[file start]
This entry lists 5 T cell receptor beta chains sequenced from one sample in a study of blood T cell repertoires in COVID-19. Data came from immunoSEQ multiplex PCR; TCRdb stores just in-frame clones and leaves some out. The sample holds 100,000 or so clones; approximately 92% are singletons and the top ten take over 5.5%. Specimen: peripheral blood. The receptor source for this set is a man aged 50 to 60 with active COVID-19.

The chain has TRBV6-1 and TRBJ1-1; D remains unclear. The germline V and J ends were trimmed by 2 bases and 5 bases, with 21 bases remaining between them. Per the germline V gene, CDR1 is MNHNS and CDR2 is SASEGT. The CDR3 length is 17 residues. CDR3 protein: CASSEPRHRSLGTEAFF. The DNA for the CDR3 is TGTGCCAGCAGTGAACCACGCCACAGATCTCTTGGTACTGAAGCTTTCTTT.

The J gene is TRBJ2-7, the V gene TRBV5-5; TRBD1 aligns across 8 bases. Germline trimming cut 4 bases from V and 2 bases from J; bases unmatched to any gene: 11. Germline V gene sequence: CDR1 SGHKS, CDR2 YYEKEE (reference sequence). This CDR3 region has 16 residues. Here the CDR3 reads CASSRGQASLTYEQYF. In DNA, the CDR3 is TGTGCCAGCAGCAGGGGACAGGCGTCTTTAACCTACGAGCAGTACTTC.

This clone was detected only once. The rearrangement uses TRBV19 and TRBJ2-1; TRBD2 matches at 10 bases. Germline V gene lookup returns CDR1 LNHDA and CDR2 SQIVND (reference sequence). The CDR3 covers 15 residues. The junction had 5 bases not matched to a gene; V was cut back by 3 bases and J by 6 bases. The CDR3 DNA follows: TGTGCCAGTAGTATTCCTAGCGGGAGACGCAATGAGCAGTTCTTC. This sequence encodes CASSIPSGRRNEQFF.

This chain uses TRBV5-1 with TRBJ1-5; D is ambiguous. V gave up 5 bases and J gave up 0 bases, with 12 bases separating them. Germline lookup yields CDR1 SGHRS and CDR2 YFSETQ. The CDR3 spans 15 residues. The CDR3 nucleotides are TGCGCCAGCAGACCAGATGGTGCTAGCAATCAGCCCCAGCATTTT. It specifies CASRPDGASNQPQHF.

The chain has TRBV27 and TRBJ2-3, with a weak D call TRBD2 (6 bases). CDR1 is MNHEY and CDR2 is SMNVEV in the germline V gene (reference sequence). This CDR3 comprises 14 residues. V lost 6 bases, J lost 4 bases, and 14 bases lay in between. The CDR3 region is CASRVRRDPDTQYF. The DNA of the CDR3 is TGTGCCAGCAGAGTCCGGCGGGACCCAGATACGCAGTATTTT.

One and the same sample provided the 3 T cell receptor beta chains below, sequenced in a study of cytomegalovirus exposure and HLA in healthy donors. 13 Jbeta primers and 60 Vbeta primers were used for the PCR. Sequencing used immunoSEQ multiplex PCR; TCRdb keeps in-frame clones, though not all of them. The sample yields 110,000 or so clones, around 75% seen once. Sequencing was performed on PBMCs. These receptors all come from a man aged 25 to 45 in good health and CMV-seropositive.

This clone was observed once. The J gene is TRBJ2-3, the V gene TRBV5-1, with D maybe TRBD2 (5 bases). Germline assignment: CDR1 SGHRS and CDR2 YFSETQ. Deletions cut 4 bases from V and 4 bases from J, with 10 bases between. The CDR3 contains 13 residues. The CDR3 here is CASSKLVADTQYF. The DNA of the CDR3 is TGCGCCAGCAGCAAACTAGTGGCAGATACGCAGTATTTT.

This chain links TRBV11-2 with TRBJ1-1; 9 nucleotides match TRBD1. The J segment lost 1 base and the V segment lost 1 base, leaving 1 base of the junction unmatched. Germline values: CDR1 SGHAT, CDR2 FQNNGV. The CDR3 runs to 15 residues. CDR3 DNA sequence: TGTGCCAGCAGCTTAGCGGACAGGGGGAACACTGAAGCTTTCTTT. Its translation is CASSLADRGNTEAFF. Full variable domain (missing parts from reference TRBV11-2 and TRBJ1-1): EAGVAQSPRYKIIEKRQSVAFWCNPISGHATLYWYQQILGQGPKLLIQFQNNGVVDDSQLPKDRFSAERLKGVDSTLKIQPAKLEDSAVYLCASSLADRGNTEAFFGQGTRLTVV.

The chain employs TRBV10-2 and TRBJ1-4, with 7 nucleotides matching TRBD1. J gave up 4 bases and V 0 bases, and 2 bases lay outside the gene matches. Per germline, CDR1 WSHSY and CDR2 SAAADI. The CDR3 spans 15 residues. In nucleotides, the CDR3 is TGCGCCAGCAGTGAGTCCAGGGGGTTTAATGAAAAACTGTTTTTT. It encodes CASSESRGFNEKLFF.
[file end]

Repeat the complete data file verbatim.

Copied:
This entry lists 5 T cell receptor beta chains sequenced from one sample in a study of blood T cell repertoires in COVID-19. Data came from immunoSEQ multiplex PCR; TCRdb stores just in-frame clones and leaves some out. The sample holds 100,000 or so clones; approximately 92% are singletons and the top ten take over 5.5%. Specimen: peripheral blood. The receptor source for this set is a man aged 50 to 60 with active COVID-19.

The chain has TRBV6-1 and TRBJ1-1; D remains unclear. The germline V and J ends were trimmed by 2 bases and 5 bases, with 21 bases remaining between them. Per the germline V gene, CDR1 is MNHNS and CDR2 is SASEGT. The CDR3 length is 17 residues. CDR3 protein: CASSEPRHRSLGTEAFF. The DNA for the CDR3 is TGTGCCAGCAGTGAACCACGCCACAGATCTCTTGGTACTGAAGCTTTCTTT.

The J gene is TRBJ2-7, the V gene TRBV5-5; TRBD1 aligns across 8 bases. Germline trimming cut 4 bases from V and 2 bases from J; bases unmatched to any gene: 11. Germline V gene sequence: CDR1 SGHKS, CDR2 YYEKEE (reference sequence). This CDR3 region has 16 residues. Here the CDR3 reads CASSRGQASLTYEQYF. In DNA, the CDR3 is TGTGCCAGCAGCAGGGGACAGGCGTCTTTAACCTACGAGCAGTACTTC.

This clone was detected only once. The rearrangement uses TRBV19 and TRBJ2-1; TRBD2 matches at 10 bases. Germline V gene lookup returns CDR1 LNHDA and CDR2 SQIVND (reference sequence). The CDR3 covers 15 residues. The junction had 5 bases not matched to a gene; V was cut back by 3 bases and J by 6 bases. The CDR3 DNA follows: TGTGCCAGTAGTATTCCTAGCGGGAGACGCAATGAGCAGTTCTTC. This sequence encodes CASSIPSGRRNEQFF.

This chain uses TRBV5-1 with TRBJ1-5; D is ambiguous. V gave up 5 bases and J gave up 0 bases, with 12 bases separating them. Germline lookup yields CDR1 SGHRS and CDR2 YFSETQ. The CDR3 spans 15 residues. The CDR3 nucleotides are TGCGCCAGCAGACCAGATGGTGCTAGCAATCAGCCCCAGCATTTT. It specifies CASRPDGASNQPQHF.

The chain has TRBV27 and TRBJ2-3, with a weak D call TRBD2 (6 bases). CDR1 is MNHEY and CDR2 is SMNVEV in the germline V gene (reference sequence). This CDR3 comprises 14 residues. V lost 6 bases, J lost 4 bases, and 14 bases lay in between. The CDR3 region is CASRVRRDPDTQYF. The DNA of the CDR3 is TGTGCCAGCAGAGTCCGGCGGGACCCAGATACGCAGTATTTT.

One and the same sample provided the 3 T cell receptor beta chains below, sequenced in a study of cytomegalovirus exposure and HLA in healthy donors. 13 Jbeta primers and 60 Vbeta primers were used for the PCR. Sequencing used immunoSEQ multiplex PCR; TCRdb keeps in-frame clones, though not all of them. The sample yields 110,000 or so clones, around 75% seen once. Sequencing was performed on PBMCs. These receptors all come from a man aged 25 to 45 in good health and CMV-seropositive.

This clone was observed once. The J gene is TRBJ2-3, the V gene TRBV5-1, with D maybe TRBD2 (5 bases). Germline assignment: CDR1 SGHRS and CDR2 YFSETQ. Deletions cut 4 bases from V and 4 bases from J, with 10 bases between. The CDR3 contains 13 residues. The CDR3 here is CASSKLVADTQYF. The DNA of the CDR3 is TGCGCCAGCAGCAAACTAGTGGCAGATACGCAGTATTTT.

This chain links TRBV11-2 with TRBJ1-1; 9 nucleotides match TRBD1. The J segment lost 1 base and the V segment lost 1 base, leaving 1 base of the junction unmatched. Germline values: CDR1 SGHAT, CDR2 FQNNGV. The CDR3 runs to 15 residues. CDR3 DNA sequence: TGTGCCAGCAGCTTAGCGGACAGGGGGAACACTGAAGCTTTCTTT. Its translation is CASSLADRGNTEAFF. Full variable domain (missing parts from reference TRBV11-2 and TRBJ1-1): EAGVAQSPRYKIIEKRQSVAFWCNPISGHATLYWYQQILGQGPKLLIQFQNNGVVDDSQLPKDRFSAERLKGVDSTLKIQPAKLEDSAVYLCASSLADRGNTEAFFGQGTRLTVV.

The chain employs TRBV10-2 and TRBJ1-4, with 7 nucleotides matching TRBD1. J gave up 4 bases and V 0 bases, and 2 bases lay outside the gene matches. Per germline, CDR1 WSHSY and CDR2 SAAADI. The CDR3 spans 15 residues. In nucleotides, the CDR3 is TGCGCCAGCAGTGAGTCCAGGGGGTTTAATGAAAAACTGTTTTTT. It encodes CASSESRGFNEKLFF.